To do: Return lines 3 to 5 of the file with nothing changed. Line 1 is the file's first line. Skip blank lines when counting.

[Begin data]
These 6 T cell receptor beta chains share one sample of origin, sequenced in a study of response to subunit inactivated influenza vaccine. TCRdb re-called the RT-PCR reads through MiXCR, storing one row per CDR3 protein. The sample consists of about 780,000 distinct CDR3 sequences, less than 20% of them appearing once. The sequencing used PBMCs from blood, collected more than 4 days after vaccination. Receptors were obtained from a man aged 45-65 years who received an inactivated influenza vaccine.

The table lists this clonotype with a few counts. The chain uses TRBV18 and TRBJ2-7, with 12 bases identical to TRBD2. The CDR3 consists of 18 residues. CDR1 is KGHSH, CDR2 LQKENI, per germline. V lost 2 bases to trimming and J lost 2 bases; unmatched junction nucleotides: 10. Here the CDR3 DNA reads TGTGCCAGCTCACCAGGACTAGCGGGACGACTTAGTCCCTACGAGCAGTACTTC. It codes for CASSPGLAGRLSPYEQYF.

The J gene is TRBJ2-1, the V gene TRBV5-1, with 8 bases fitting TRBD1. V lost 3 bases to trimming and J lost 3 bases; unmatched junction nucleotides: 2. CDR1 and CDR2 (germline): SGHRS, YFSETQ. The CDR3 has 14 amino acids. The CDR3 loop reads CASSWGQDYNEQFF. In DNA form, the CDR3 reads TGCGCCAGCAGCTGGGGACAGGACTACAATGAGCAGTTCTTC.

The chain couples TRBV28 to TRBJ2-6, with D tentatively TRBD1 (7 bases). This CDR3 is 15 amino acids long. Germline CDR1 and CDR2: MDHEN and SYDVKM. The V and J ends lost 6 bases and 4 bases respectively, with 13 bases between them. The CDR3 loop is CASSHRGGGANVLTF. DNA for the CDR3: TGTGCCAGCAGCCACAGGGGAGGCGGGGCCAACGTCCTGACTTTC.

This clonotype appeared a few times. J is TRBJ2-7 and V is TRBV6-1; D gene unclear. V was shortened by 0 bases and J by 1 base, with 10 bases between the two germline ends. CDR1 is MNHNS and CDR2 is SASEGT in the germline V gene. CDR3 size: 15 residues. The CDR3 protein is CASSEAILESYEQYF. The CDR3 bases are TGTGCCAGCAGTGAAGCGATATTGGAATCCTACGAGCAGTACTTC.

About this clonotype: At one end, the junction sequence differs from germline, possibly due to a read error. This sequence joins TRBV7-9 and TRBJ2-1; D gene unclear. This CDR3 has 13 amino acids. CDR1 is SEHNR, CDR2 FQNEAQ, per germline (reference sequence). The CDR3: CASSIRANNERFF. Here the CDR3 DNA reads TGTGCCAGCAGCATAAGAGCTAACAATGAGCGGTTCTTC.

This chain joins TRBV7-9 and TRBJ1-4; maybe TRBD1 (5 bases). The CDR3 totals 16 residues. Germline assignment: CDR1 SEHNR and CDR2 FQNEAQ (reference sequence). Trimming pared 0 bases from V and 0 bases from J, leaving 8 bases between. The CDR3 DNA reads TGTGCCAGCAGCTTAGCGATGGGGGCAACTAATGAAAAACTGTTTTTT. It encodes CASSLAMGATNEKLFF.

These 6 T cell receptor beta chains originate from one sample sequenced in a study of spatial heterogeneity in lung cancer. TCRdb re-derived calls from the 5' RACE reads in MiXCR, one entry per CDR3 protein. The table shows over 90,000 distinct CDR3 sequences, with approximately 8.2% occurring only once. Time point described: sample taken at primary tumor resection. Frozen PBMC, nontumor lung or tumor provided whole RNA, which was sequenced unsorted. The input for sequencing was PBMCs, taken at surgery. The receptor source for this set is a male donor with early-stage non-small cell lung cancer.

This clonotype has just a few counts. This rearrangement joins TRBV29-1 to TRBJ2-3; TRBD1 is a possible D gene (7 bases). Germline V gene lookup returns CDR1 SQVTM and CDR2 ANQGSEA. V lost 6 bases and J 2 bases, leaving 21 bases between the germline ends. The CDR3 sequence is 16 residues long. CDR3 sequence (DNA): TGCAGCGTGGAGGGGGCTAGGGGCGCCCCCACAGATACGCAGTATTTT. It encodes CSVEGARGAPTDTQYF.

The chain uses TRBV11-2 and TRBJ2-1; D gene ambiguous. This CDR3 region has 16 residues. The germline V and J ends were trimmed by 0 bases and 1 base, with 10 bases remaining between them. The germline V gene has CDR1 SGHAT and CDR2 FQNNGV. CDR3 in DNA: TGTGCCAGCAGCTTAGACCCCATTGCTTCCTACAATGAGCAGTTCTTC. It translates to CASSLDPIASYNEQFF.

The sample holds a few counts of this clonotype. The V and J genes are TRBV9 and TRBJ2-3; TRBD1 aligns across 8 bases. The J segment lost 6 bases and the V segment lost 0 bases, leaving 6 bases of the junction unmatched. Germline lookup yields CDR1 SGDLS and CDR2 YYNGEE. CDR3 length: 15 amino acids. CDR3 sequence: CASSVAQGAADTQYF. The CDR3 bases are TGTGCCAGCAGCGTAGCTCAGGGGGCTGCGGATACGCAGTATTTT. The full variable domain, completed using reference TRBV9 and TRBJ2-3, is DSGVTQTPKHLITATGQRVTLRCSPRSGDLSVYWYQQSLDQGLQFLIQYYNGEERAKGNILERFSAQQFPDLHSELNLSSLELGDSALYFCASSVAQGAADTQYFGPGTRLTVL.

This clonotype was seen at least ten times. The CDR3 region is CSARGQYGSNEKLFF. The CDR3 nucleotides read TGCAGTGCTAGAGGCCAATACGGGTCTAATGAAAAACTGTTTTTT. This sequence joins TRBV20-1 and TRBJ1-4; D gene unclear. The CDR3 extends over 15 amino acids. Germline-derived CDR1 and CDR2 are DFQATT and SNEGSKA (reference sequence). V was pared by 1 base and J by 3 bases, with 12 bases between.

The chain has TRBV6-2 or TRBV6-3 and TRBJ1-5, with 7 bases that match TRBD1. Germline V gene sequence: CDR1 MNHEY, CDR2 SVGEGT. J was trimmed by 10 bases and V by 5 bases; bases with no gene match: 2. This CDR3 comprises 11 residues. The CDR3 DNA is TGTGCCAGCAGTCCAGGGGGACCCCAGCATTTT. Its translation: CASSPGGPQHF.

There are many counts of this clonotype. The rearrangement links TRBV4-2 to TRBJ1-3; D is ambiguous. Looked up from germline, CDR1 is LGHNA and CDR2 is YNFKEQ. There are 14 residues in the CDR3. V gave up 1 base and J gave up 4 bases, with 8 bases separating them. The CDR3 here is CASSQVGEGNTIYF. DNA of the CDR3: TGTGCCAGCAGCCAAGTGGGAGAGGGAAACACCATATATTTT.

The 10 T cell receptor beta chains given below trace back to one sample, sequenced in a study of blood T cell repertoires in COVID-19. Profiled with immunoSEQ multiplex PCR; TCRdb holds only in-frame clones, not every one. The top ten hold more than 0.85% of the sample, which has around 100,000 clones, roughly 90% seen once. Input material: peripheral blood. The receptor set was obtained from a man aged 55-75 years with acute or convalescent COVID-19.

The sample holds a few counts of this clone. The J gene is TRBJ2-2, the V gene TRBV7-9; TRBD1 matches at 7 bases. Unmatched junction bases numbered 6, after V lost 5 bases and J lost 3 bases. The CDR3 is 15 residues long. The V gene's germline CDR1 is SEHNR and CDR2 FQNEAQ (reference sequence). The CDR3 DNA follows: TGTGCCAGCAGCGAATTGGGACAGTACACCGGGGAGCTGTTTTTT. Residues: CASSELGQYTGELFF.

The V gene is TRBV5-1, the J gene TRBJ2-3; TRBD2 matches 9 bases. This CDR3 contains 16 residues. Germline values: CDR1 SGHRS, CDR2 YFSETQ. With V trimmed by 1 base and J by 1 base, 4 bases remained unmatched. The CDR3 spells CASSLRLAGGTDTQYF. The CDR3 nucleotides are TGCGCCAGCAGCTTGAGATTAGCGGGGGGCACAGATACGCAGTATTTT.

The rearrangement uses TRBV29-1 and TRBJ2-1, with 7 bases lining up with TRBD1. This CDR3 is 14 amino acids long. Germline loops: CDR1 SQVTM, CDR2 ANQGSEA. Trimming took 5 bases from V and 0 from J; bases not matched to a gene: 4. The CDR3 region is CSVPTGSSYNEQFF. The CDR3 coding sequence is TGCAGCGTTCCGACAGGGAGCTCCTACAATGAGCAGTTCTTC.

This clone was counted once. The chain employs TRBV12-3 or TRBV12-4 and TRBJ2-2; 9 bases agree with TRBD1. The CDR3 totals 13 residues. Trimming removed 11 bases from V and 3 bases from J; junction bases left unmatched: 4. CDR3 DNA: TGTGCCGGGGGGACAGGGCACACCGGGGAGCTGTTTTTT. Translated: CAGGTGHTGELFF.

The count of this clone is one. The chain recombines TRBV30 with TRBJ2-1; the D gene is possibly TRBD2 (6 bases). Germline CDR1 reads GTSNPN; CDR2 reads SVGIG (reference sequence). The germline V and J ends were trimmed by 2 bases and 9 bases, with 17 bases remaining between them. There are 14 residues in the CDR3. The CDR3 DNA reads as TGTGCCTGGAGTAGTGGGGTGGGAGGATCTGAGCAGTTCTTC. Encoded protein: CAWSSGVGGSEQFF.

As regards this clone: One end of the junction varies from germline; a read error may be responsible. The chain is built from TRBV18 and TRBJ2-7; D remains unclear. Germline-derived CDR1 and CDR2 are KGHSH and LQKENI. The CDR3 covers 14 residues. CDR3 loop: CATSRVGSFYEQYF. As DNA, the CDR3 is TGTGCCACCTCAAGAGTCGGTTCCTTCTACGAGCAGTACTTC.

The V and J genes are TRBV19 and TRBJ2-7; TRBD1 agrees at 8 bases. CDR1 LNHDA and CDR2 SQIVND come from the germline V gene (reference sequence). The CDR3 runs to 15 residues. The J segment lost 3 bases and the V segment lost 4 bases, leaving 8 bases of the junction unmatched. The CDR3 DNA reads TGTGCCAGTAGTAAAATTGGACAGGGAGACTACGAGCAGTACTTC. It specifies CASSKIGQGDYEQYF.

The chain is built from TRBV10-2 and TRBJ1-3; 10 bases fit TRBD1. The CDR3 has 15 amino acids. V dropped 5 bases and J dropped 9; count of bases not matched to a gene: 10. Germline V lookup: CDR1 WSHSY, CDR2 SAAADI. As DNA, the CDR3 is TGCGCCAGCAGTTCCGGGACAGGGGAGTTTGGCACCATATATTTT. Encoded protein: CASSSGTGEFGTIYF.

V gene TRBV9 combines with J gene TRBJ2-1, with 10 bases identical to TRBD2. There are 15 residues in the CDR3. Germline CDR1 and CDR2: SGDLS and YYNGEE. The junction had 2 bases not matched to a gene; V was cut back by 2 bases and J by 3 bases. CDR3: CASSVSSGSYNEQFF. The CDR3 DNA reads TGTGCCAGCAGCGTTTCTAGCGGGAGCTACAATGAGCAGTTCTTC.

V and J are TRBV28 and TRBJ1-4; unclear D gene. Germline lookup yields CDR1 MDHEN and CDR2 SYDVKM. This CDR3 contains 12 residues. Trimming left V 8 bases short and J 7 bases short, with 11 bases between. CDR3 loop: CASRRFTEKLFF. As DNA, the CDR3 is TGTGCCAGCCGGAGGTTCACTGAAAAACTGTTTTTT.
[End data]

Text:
The J gene is TRBJ2-1, the V gene TRBV5-1, with 8 bases fitting TRBD1. V lost 3 bases to trimming and J lost 3 bases; unmatched junction nucleotides: 2. CDR1 and CDR2 (germline): SGHRS, YFSETQ. The CDR3 has 14 amino acids. The CDR3 loop reads CASSWGQDYNEQFF. In DNA form, the CDR3 reads TGCGCCAGCAGCTGGGGACAGGACTACAATGAGCAGTTCTTC.

The chain couples TRBV28 to TRBJ2-6, with D tentatively TRBD1 (7 bases). This CDR3 is 15 amino acids long. Germline CDR1 and CDR2: MDHEN and SYDVKM. The V and J ends lost 6 bases and 4 bases respectively, with 13 bases between them. The CDR3 loop is CASSHRGGGANVLTF. DNA for the CDR3: TGTGCCAGCAGCCACAGGGGAGGCGGGGCCAACGTCCTGACTTTC.

This clonotype appeared a few times. J is TRBJ2-7 and V is TRBV6-1; D gene unclear. V was shortened by 0 bases and J by 1 base, with 10 bases between the two germline ends. CDR1 is MNHNS and CDR2 is SASEGT in the germline V gene. CDR3 size: 15 residues. The CDR3 protein is CASSEAILESYEQYF. The CDR3 bases are TGTGCCAGCAGTGAAGCGATATTGGAATCCTACGAGCAGTACTTC.